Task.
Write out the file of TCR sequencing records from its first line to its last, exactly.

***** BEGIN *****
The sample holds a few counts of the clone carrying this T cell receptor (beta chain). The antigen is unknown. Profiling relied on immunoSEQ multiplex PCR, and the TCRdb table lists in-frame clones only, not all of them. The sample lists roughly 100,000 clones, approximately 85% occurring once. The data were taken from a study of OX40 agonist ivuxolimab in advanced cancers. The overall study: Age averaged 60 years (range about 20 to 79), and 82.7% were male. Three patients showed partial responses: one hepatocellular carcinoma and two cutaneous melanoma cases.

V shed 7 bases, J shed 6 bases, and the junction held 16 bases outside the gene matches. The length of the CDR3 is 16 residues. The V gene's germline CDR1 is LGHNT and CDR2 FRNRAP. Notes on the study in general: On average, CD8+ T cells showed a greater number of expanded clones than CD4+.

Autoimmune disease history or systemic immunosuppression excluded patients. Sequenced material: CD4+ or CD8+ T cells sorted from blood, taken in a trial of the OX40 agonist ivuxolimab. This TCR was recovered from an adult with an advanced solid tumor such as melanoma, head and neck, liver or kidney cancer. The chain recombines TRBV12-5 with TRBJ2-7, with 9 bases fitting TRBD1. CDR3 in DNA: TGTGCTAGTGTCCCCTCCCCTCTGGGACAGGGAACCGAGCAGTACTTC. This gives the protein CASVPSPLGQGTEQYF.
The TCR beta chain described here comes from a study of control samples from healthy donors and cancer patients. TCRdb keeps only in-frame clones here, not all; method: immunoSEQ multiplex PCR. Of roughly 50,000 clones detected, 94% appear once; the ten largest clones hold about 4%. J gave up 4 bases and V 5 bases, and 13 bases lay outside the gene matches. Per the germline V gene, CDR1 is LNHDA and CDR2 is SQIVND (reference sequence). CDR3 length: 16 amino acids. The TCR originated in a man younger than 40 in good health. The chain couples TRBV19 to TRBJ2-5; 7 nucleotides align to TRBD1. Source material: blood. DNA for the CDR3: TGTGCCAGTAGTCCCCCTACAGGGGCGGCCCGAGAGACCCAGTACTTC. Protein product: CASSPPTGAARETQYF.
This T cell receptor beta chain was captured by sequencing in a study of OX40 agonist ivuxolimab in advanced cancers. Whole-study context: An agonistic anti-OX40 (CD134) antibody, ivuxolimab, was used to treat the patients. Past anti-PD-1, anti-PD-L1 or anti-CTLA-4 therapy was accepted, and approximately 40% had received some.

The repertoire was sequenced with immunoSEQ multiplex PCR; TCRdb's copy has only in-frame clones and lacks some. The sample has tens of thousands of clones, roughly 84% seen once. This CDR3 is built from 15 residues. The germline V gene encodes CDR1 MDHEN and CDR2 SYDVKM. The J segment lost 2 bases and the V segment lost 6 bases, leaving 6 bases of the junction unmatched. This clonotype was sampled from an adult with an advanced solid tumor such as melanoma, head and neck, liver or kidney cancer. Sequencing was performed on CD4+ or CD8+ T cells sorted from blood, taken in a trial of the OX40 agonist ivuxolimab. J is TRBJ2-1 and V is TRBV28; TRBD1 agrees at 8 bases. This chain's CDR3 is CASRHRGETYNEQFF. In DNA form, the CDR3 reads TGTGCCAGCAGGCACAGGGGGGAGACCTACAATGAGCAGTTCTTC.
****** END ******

The sample holds a few counts of the clone carrying this T cell receptor (beta chain). The antigen is unknown. Profiling relied on immunoSEQ multiplex PCR, and the TCRdb table lists in-frame clones only, not all of them. The sample lists roughly 100,000 clones, approximately 85% occurring once. The data were taken from a study of OX40 agonist ivuxolimab in advanced cancers. The overall study: Age averaged 60 years (range about 20 to 79), and 82.7% were male. Three patients showed partial responses: one hepatocellular carcinoma and two cutaneous melanoma cases.

V shed 7 bases, J shed 6 bases, and the junction held 16 bases outside the gene matches. The length of the CDR3 is 16 residues. The V gene's germline CDR1 is LGHNT and CDR2 FRNRAP. Notes on the study in general: On average, CD8+ T cells showed a greater number of expanded clones than CD4+.

Autoimmune disease history or systemic immunosuppression excluded patients. Sequenced material: CD4+ or CD8+ T cells sorted from blood, taken in a trial of the OX40 agonist ivuxolimab. This TCR was recovered from an adult with an advanced solid tumor such as melanoma, head and neck, liver or kidney cancer. The chain recombines TRBV12-5 with TRBJ2-7, with 9 bases fitting TRBD1. CDR3 in DNA: TGTGCTAGTGTCCCCTCCCCTCTGGGACAGGGAACCGAGCAGTACTTC. This gives the protein CASVPSPLGQGTEQYF.
The TCR beta chain described here comes from a study of control samples from healthy donors and cancer patients. TCRdb keeps only in-frame clones here, not all; method: immunoSEQ multiplex PCR. Of roughly 50,000 clones detected, 94% appear once; the ten largest clones hold about 4%. J gave up 4 bases and V 5 bases, and 13 bases lay outside the gene matches. Per the germline V gene, CDR1 is LNHDA and CDR2 is SQIVND (reference sequence). CDR3 length: 16 amino acids. The TCR originated in a man younger than 40 in good health. The chain couples TRBV19 to TRBJ2-5; 7 nucleotides align to TRBD1. Source material: blood. DNA for the CDR3: TGTGCCAGTAGTCCCCCTACAGGGGCGGCCCGAGAGACCCAGTACTTC. Protein product: CASSPPTGAARETQYF.
This T cell receptor beta chain was captured by sequencing in a study of OX40 agonist ivuxolimab in advanced cancers. Whole-study context: An agonistic anti-OX40 (CD134) antibody, ivuxolimab, was used to treat the patients. Past anti-PD-1, anti-PD-L1 or anti-CTLA-4 therapy was accepted, and approximately 40% had received some.

The repertoire was sequenced with immunoSEQ multiplex PCR; TCRdb's copy has only in-frame clones and lacks some. The sample has tens of thousands of clones, roughly 84% seen once. This CDR3 is built from 15 residues. The germline V gene encodes CDR1 MDHEN and CDR2 SYDVKM. The J segment lost 2 bases and the V segment lost 6 bases, leaving 6 bases of the junction unmatched. This clonotype was sampled from an adult with an advanced solid tumor such as melanoma, head and neck, liver or kidney cancer. Sequencing was performed on CD4+ or CD8+ T cells sorted from blood, taken in a trial of the OX40 agonist ivuxolimab. J is TRBJ2-1 and V is TRBV28; TRBD1 agrees at 8 bases. This chain's CDR3 is CASRHRGETYNEQFF. In DNA form, the CDR3 reads TGTGCCAGCAGGCACAGGGGGGAGACCTACAATGAGCAGTTCTTC.